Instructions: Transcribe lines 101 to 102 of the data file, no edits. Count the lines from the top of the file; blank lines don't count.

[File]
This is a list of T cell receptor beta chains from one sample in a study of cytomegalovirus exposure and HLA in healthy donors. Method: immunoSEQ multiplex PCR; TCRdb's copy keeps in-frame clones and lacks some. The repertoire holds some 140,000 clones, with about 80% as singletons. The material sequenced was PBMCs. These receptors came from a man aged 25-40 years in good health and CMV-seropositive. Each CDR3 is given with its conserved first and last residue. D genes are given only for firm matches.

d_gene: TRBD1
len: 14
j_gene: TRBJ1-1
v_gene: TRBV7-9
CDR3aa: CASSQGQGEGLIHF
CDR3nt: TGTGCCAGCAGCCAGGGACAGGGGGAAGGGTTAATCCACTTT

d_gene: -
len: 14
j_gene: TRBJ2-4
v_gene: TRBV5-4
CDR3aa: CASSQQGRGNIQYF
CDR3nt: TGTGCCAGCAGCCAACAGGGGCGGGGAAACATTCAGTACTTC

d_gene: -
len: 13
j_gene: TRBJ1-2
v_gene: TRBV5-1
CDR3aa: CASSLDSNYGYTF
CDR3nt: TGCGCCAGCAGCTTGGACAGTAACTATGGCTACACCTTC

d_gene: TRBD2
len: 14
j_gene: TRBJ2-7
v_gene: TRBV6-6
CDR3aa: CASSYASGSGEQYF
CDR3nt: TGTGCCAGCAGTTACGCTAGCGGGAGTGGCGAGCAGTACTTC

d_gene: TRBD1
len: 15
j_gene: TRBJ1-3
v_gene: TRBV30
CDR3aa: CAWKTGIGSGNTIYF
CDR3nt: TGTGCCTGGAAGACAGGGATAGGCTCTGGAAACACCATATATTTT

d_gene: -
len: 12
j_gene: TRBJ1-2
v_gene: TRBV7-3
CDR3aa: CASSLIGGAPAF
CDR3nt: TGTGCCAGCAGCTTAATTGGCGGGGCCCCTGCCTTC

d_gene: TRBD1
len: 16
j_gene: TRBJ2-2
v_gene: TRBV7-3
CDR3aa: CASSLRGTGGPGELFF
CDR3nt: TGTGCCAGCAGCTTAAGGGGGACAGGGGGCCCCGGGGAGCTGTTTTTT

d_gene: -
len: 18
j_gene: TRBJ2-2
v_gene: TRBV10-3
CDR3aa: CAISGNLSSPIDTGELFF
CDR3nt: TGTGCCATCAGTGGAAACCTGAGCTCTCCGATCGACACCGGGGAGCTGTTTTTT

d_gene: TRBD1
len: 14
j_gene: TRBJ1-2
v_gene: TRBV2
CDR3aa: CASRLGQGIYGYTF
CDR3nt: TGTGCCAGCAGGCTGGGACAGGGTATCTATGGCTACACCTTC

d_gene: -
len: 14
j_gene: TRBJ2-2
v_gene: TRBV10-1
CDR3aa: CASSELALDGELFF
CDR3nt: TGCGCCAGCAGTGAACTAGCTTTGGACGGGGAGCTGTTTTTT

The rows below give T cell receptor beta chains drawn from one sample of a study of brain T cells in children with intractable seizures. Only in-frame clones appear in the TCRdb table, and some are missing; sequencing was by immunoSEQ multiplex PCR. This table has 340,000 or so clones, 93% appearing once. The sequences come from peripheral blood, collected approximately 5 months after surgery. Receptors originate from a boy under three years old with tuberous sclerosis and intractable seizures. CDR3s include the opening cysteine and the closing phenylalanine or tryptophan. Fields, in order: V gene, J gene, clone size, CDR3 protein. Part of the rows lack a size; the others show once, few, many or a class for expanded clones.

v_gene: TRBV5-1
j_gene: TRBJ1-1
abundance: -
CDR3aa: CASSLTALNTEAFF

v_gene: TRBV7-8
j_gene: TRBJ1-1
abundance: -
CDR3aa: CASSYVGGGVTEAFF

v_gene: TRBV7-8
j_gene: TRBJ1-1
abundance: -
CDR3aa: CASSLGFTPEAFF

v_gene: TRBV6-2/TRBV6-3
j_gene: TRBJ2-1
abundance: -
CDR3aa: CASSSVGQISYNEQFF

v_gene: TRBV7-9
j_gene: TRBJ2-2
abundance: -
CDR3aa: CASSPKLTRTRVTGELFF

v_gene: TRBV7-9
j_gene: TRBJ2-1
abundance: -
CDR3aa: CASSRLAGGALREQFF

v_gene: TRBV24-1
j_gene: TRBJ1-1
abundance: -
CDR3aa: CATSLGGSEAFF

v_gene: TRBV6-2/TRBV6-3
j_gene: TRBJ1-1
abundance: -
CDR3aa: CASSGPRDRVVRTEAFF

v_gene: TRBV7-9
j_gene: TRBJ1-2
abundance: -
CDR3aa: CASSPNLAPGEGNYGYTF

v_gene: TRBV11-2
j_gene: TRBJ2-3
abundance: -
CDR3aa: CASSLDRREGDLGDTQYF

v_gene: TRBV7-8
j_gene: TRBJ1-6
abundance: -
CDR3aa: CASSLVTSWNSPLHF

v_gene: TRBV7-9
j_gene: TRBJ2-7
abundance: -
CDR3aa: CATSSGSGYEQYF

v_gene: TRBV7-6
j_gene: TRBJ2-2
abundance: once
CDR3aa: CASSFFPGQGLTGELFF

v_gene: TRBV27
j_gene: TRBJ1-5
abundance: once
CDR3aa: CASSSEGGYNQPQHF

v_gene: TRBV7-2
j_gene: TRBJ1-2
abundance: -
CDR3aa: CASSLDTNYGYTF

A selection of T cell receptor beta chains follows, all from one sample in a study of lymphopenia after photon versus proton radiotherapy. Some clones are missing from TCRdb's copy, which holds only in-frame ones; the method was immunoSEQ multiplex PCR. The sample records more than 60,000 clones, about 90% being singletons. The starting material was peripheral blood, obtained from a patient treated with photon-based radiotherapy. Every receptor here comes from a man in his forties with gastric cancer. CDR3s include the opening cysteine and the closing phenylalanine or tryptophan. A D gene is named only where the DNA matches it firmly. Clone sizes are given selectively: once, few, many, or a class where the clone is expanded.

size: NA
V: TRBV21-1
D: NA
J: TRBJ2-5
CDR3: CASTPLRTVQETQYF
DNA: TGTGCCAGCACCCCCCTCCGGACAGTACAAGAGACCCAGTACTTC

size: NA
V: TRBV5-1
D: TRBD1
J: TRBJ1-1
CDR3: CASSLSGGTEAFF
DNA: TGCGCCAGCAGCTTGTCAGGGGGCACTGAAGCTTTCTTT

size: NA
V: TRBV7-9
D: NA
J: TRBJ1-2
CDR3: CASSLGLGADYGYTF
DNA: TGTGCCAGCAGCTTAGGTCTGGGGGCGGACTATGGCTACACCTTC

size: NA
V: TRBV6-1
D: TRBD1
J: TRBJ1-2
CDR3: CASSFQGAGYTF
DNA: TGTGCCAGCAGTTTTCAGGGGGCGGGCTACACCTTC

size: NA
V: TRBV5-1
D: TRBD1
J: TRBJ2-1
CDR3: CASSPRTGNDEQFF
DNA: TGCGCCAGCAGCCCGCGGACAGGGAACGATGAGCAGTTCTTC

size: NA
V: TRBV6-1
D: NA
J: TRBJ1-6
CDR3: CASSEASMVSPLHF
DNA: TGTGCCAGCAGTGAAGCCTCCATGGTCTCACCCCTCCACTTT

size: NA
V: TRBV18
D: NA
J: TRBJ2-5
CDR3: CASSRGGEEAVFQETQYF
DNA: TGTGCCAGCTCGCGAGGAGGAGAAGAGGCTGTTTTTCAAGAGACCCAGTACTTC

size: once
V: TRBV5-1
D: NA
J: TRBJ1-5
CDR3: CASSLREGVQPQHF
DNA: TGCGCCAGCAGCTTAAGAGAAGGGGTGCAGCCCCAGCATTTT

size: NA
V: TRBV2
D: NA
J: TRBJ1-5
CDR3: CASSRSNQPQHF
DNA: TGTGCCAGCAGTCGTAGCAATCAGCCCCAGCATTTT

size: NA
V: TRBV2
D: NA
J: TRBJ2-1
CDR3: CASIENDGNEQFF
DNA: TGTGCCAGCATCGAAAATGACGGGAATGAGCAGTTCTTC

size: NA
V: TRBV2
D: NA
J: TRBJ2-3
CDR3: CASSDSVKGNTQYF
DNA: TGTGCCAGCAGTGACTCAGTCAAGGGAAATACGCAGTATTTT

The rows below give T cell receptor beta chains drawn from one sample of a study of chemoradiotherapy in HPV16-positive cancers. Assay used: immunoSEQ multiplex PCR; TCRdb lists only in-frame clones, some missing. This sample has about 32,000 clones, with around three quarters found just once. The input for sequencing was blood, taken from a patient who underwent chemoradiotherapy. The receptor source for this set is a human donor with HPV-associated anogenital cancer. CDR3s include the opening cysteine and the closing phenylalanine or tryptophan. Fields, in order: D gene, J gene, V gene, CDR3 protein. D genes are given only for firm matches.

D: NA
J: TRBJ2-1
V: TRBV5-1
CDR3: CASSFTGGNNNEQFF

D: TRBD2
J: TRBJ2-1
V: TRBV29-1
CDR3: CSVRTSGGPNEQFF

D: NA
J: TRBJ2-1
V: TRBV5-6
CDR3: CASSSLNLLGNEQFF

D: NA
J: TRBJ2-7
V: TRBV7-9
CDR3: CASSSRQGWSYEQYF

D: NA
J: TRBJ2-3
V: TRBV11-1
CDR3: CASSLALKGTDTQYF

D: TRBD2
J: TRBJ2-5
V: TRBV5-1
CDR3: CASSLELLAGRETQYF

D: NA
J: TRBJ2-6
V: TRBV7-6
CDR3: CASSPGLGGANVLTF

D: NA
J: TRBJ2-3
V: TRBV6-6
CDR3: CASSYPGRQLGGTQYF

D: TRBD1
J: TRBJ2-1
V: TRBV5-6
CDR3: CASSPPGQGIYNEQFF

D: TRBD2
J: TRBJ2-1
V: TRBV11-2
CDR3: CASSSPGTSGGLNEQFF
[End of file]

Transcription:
abundance: -
CDR3aa: CASSLDRREGDLGDTQYF